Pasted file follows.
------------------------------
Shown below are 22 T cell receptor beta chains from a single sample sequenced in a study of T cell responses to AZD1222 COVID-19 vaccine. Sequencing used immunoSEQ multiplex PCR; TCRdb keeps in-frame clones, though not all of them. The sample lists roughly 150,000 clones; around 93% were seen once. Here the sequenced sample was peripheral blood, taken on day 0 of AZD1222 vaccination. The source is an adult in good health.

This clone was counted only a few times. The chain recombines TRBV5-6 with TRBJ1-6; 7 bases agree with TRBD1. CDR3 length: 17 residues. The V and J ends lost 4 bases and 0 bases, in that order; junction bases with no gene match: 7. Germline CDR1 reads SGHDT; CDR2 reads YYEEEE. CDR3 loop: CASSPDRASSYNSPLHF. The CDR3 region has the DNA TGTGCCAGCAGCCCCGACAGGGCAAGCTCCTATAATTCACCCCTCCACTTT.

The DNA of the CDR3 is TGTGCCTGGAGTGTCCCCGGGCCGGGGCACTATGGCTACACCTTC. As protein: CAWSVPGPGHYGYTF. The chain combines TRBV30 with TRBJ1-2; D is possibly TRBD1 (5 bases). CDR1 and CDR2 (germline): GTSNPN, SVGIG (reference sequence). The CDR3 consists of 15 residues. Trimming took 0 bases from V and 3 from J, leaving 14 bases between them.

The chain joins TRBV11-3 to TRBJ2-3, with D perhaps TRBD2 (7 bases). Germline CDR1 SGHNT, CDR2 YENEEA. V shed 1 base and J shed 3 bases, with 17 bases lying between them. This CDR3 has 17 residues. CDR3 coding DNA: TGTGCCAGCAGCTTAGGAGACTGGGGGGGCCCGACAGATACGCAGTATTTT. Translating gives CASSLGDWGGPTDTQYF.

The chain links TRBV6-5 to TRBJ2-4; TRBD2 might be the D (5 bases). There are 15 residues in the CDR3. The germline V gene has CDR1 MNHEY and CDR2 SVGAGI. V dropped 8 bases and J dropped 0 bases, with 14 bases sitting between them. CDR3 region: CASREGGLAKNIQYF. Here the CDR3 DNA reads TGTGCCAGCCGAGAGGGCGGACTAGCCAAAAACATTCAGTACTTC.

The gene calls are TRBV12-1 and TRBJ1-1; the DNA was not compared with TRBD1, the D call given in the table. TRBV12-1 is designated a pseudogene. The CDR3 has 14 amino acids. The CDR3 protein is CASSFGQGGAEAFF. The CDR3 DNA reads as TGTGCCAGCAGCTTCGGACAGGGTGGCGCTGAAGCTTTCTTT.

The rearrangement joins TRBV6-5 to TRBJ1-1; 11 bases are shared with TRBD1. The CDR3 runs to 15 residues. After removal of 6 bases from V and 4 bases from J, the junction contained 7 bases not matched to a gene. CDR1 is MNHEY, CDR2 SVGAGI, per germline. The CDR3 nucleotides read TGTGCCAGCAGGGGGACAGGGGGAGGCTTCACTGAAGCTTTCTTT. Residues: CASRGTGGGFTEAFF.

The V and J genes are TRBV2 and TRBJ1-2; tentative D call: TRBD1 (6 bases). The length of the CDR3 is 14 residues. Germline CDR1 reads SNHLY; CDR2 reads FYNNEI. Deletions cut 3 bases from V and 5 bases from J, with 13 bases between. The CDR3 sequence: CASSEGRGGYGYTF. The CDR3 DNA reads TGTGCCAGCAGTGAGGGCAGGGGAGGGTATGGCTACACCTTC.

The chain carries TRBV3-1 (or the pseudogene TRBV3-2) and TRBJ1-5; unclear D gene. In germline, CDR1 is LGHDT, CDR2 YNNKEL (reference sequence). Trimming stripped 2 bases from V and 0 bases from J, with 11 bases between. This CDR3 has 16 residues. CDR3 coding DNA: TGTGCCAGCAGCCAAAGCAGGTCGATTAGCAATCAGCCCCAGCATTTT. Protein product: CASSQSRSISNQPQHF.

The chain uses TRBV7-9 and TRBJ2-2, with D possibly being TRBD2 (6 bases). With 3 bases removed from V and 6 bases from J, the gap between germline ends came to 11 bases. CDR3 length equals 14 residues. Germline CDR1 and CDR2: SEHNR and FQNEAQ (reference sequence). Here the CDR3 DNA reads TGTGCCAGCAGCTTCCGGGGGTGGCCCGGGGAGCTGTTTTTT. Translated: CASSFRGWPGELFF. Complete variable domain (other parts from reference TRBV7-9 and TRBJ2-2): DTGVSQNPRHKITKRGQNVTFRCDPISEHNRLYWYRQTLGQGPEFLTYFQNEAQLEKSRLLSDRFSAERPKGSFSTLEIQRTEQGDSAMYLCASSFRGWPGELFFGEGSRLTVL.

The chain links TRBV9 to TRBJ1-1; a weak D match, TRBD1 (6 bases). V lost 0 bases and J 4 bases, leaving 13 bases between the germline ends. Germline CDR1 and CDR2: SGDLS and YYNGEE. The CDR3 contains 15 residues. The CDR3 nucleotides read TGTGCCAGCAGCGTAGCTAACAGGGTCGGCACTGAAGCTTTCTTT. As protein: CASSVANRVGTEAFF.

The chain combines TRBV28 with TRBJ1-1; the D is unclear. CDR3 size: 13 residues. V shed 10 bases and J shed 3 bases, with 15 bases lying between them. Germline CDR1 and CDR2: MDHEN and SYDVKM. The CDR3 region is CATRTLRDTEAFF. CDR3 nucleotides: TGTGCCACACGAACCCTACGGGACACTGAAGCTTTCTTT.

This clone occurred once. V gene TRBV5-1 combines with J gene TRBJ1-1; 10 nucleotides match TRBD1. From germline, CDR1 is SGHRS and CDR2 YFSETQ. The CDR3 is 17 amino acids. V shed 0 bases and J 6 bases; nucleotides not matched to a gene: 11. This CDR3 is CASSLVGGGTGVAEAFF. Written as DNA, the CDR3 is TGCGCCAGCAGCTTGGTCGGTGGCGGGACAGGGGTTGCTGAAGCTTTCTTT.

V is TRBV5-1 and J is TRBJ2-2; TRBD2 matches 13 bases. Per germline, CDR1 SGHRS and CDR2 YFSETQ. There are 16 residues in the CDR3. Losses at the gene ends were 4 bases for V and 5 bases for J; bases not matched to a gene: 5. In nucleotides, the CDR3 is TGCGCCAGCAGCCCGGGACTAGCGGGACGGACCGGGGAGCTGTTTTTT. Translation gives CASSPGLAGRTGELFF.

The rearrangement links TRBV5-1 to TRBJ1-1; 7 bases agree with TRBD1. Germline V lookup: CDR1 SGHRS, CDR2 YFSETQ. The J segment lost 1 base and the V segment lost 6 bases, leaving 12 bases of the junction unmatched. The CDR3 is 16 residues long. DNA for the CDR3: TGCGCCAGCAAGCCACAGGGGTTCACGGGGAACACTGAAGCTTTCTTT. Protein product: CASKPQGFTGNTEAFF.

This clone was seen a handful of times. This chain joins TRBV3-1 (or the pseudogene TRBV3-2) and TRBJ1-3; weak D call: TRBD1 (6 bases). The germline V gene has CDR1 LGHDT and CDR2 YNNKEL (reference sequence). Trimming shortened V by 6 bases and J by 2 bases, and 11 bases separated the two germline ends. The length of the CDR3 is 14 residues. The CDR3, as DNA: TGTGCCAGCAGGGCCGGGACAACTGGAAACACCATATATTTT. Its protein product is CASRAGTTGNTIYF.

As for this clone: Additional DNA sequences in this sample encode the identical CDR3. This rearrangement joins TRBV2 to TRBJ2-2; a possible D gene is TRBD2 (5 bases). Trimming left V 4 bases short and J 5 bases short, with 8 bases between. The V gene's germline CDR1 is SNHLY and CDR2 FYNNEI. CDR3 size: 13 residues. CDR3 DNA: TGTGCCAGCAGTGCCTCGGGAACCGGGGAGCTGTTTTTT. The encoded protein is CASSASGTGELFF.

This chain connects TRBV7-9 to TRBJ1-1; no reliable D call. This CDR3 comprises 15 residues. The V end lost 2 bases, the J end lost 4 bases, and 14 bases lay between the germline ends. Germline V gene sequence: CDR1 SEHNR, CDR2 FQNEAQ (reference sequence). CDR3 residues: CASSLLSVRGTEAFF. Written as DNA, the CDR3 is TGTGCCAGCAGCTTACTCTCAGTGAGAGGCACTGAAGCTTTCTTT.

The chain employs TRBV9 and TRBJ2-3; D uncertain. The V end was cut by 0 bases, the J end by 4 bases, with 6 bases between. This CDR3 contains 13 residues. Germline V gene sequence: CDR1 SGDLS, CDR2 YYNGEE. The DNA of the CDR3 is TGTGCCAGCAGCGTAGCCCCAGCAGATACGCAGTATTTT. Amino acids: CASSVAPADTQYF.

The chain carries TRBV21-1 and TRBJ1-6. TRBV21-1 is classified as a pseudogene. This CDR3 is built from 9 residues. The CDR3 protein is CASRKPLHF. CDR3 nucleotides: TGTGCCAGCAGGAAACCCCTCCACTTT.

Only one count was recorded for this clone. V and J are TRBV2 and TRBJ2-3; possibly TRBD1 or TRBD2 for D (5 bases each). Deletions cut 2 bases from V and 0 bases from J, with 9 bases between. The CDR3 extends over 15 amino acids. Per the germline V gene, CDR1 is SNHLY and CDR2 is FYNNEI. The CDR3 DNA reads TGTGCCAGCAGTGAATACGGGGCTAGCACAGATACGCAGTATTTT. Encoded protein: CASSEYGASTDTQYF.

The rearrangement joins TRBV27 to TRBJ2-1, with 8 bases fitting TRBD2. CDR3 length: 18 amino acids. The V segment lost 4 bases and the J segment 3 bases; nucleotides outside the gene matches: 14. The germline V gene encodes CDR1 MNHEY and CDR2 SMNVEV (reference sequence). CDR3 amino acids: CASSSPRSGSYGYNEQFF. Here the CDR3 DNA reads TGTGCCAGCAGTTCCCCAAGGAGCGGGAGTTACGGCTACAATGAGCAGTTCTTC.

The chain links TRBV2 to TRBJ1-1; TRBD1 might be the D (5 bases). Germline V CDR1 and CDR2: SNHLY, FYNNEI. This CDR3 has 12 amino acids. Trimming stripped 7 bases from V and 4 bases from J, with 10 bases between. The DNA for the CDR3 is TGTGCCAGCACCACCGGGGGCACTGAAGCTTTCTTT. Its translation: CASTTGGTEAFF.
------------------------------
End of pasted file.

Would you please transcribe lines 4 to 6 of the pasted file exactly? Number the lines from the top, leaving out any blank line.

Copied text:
The chain joins TRBV11-3 to TRBJ2-3, with D perhaps TRBD2 (7 bases). Germline CDR1 SGHNT, CDR2 YENEEA. V shed 1 base and J shed 3 bases, with 17 bases lying between them. This CDR3 has 17 residues. CDR3 coding DNA: TGTGCCAGCAGCTTAGGAGACTGGGGGGGCCCGACAGATACGCAGTATTTT. Translating gives CASSLGDWGGPTDTQYF.

The chain links TRBV6-5 to TRBJ2-4; TRBD2 might be the D (5 bases). There are 15 residues in the CDR3. The germline V gene has CDR1 MNHEY and CDR2 SVGAGI. V dropped 8 bases and J dropped 0 bases, with 14 bases sitting between them. CDR3 region: CASREGGLAKNIQYF. Here the CDR3 DNA reads TGTGCCAGCCGAGAGGGCGGACTAGCCAAAAACATTCAGTACTTC.

The gene calls are TRBV12-1 and TRBJ1-1; the DNA was not compared with TRBD1, the D call given in the table. TRBV12-1 is designated a pseudogene. The CDR3 has 14 amino acids. The CDR3 protein is CASSFGQGGAEAFF. The CDR3 DNA reads as TGTGCCAGCAGCTTCGGACAGGGTGGCGCTGAAGCTTTCTTT.